Ross said that US policy — which states that if the president vetoes a decision, Congress may override the veto by a two-thirds supermajority of both houses — means it would be “very difficult” for Congress to overturn any decision on sanctions against the Kingdom that Trump, who has been vocal in his continuing support and relations with Saudi Arabia. He added that “most of the pressure” from federal government would be more likely to be dominated by the ongoing Trump-Russia investigations.

Faisal Abbas, editor in chief of Arab News, left, in conversation with Dr. Ian Bremmer. 

After being addressed by Faisal Abbas, editor in chief of Arab News, who posed a question about US-Middle East relations and asked if the US would distance itself from the Arab world, Ross said that the US would continue to have a vested interest in Middle Eastern activities.

“Las Vegas rules do not apply to the Middle East, what takes place in the Middle East doesn’t stay in the Middle East. That is ultimately why we have to stay involved in it.” 

Abbas began the first panel discussion of the day, “Discussing Megatrends in 2019,” by questioning speaker Dr. Ian Bremmer, president and founder of Eurasia, about oil prices, Saudi Arabia’s international and regional relations and his predictions for the year ahead. 

Bremmer addressed the recent announcement by Qatar that it was withdrawing from the oil exporters’ group OPEC, saying the move would have little impact or fallout.

“Qatar in OPEC is a marginal player so I do not think their leaving is significant.”

Bremmer said that Qatar attended the Gulf Cooperation Council’s (GCC) annual summit in Riyadh this week and that Qataris and Saudis “directly engaged” was a move to be looked at in a “positive” way.

At the forum, attended by Dubai ruler Sheikh Mohammed bin Rashid Al-Maktoum, Bremmer began his address by saying that 2019 should not see any real turbulent crisis, and highlighted the “good news” of “robust” predictions laid out by the International Monetary Fund that state the global economy will grow 3.7 percent this year. 

However, he said that 2020 is likely to witness another recession and warned — unlike the shows of unity after the 2008/09 financial crisis — of a fractious and “dysfunctional” geopolitical landscape that will mean the world will be unlikely to be able to bounce back easily.

“The good news is the 2019 economy will not be horrible. The bad news; the next economic downturn will be much worse. My worry is that whenever the next downturn comes we have a problem. The thing about the last major recession … which was a big one, is the response from all the world’s major economies. They all worked together in saying we have a problem, we need to get out of this together.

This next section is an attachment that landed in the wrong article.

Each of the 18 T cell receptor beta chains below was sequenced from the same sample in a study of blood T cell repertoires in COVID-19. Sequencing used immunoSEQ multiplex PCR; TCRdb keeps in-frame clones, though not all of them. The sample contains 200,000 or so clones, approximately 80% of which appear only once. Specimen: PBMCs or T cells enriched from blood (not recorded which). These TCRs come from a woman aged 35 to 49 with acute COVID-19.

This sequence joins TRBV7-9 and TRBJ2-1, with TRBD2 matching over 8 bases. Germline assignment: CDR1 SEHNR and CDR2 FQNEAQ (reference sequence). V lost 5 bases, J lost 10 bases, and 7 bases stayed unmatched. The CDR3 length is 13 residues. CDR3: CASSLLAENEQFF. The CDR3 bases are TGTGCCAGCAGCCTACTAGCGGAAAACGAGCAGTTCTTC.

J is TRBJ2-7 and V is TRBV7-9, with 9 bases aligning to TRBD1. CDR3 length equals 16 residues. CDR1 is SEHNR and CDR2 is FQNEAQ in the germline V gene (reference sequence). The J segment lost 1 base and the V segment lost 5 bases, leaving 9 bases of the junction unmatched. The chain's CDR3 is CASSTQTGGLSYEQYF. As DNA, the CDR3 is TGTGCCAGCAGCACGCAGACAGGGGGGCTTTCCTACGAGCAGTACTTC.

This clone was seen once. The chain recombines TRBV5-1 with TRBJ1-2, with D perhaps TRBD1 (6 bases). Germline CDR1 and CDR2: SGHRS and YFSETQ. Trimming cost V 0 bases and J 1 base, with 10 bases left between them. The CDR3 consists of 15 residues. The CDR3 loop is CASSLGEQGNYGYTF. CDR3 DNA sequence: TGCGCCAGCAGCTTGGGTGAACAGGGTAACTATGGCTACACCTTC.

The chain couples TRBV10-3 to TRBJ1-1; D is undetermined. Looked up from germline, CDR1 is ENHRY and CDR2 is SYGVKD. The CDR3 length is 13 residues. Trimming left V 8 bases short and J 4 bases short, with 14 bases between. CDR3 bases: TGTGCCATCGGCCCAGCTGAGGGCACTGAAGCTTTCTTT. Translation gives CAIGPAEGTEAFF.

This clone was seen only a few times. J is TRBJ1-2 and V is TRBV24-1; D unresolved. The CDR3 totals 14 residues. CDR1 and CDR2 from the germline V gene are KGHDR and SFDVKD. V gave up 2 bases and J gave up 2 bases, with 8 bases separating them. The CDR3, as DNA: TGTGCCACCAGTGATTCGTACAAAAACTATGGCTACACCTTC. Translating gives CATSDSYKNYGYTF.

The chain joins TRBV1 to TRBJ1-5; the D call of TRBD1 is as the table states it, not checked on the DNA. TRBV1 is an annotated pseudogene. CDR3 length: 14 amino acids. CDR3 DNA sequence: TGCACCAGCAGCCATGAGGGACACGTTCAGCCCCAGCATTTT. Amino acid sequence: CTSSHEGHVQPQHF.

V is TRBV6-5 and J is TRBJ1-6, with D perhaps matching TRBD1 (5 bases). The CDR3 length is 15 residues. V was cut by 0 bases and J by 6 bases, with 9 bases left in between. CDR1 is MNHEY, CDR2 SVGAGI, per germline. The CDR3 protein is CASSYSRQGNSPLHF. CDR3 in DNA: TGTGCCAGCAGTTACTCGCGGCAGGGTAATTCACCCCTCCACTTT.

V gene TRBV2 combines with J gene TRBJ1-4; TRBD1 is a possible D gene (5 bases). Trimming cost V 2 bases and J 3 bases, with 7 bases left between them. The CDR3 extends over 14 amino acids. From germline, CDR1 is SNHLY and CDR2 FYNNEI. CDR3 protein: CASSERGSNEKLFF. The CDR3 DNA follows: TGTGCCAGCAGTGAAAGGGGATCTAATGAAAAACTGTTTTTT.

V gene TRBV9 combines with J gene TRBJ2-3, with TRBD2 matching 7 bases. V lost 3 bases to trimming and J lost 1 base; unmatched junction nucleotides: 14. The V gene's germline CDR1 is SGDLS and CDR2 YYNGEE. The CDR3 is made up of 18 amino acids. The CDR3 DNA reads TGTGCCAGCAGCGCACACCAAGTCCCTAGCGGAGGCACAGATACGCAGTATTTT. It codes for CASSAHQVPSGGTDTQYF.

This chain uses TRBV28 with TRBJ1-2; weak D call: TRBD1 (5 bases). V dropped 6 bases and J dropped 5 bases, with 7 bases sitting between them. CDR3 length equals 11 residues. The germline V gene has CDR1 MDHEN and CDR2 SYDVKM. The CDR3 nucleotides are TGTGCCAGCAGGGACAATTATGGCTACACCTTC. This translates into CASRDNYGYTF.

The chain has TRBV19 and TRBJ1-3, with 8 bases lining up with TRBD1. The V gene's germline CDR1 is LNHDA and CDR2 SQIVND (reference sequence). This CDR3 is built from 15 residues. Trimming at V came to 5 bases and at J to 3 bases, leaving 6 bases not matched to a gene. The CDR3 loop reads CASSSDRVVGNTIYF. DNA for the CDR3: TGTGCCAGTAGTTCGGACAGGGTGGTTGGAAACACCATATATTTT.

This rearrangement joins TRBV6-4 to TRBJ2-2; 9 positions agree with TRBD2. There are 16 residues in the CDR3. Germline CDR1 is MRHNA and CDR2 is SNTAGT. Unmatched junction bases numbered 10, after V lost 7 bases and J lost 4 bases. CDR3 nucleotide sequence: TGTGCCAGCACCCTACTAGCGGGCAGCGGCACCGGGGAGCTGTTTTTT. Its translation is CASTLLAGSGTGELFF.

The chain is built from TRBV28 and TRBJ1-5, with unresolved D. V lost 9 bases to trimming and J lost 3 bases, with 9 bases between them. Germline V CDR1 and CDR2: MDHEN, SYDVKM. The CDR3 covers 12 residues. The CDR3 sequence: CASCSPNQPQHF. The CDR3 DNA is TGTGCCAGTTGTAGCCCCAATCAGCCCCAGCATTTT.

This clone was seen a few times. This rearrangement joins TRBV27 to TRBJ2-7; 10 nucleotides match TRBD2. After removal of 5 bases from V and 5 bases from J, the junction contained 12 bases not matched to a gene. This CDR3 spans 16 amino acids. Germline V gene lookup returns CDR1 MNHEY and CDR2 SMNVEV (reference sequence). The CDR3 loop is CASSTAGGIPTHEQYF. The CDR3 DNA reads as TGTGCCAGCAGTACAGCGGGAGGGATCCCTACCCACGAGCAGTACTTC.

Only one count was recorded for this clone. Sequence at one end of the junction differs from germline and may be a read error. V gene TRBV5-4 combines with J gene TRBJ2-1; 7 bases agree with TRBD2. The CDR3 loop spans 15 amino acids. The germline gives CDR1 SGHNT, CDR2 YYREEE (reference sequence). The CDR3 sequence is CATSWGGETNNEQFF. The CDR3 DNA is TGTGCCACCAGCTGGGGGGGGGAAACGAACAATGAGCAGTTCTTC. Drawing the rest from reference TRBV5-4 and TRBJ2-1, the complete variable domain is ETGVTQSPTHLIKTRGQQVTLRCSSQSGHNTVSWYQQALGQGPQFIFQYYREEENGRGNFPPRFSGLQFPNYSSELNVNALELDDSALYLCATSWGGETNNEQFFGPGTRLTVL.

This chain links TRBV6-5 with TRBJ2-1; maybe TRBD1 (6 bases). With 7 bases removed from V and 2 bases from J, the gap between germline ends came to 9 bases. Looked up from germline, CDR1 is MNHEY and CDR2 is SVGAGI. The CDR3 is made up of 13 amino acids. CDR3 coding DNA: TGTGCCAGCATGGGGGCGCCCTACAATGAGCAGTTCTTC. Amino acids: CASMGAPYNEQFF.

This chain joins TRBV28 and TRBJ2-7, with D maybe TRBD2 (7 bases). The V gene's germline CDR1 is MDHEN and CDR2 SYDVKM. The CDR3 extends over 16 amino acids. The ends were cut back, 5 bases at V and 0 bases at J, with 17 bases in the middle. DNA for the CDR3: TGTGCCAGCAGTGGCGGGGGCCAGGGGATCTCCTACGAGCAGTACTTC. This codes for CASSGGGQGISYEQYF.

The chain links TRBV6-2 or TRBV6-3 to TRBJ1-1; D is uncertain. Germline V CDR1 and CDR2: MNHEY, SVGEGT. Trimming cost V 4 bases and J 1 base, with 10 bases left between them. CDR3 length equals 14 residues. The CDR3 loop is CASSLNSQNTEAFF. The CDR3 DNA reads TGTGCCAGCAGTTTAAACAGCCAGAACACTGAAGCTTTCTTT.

“Whenever the next downturn happens — which economists say is 2020 — when it comes the political reaction it is not going to be like 2008/9.”

Instead, the world is likely to witness a “blame-game” with countries pointing the finger at one another. Bremmer warned: “This is the most fraught geopolitical period in my lifetime … and the dysfunction is only going to grow.”

The geopolitical landscape has been heightened by a series of world events, including the “disastrous”  negations over Brexit, France’s “yellow vest” protests, the looming end to Chancellor Angela Merkel’s reign,  the state of US-China relations and the recent US sanctions on Iran.

Bremmer also raised concern over cybercrime and the shadow economy. He said that three of his biggest concerns from 2018 were North Korea-linked hackers stealing millions from ATMs across the world, Russian hackers using antivirus software to steal US cyber capabilities to attack Ukraine’s online network and the accounts of millions of Chinese web users being compromised in a series of hacks.

At the forum, speakers also discussed mega-trends and forecast the future of economics and government policies in the region.

The role of Iran as a leading state sponsor of terror and the impact of US sanctions was a factor among many of the key discussions. Ross said: “The interesting thing with Iran in 2019 is to see how they will tackle the internal pressure internally due to there economic decline,” while Bremmer said it was likely that Tehran would seek to wait out the Trump administration.

The growing role of China also dominated discussions. Leon said: “The US and China are two heavyweights that will keep their battle going on but it will not need to escalate much more, due to the nature of global economic markets,” while speakers highlighted the “winding down” of the war in Yemen as a positive trend in 2019.

In the “State of the Arab World Economy in 2019,” Dr. Nasser Saidi, former Lebanese minister of economy and trade, and Dr. Mahmoud Mohieldin, senior vice president of the World Bank Group, said that there was a general consensus that the economic recession would most likely start in 2019 and predicted an era of “turbulence” over the next 12 months, including a ripple effect across the GCC caused by oil price fluctuations. 

At the same panel discussion, H.E Nasser Judeh, former deputy prime minister of foreign affairs of Jordan, Dr. Ayad Allawi, former prime minister of Iraq and the leader of the National Accord, and H.E Nabil Fahmy, former foreign minister of Egypt, deliberated on the regional landscape over the next 12 months, with Allawi warning that the region is a “fertile ground” for terrorist groups should it not stabilize and not implement reforms that the Arab world is in “dire need of.” 

Fahmy addressed Qatar relations, saying that while a fragmented Arab world comes at the expense of every country, he was “not optimistic for radical change” in Qatar’s policies and said that the GCC could not back down to a country that refuses to “change its internal methodology.” 

“Qatar has to be a player — not an adversary.”

Ahead of the forum, Mohammed Al-Gergawi, minister of Cabinet Affairs and the Future, and chairman of the organizing committee, said the Arab Strategy Forum was launched as a platform for balanced analysis by decision-makers to offer a clearer understanding of the economic and political outlook for the Arab region and the world.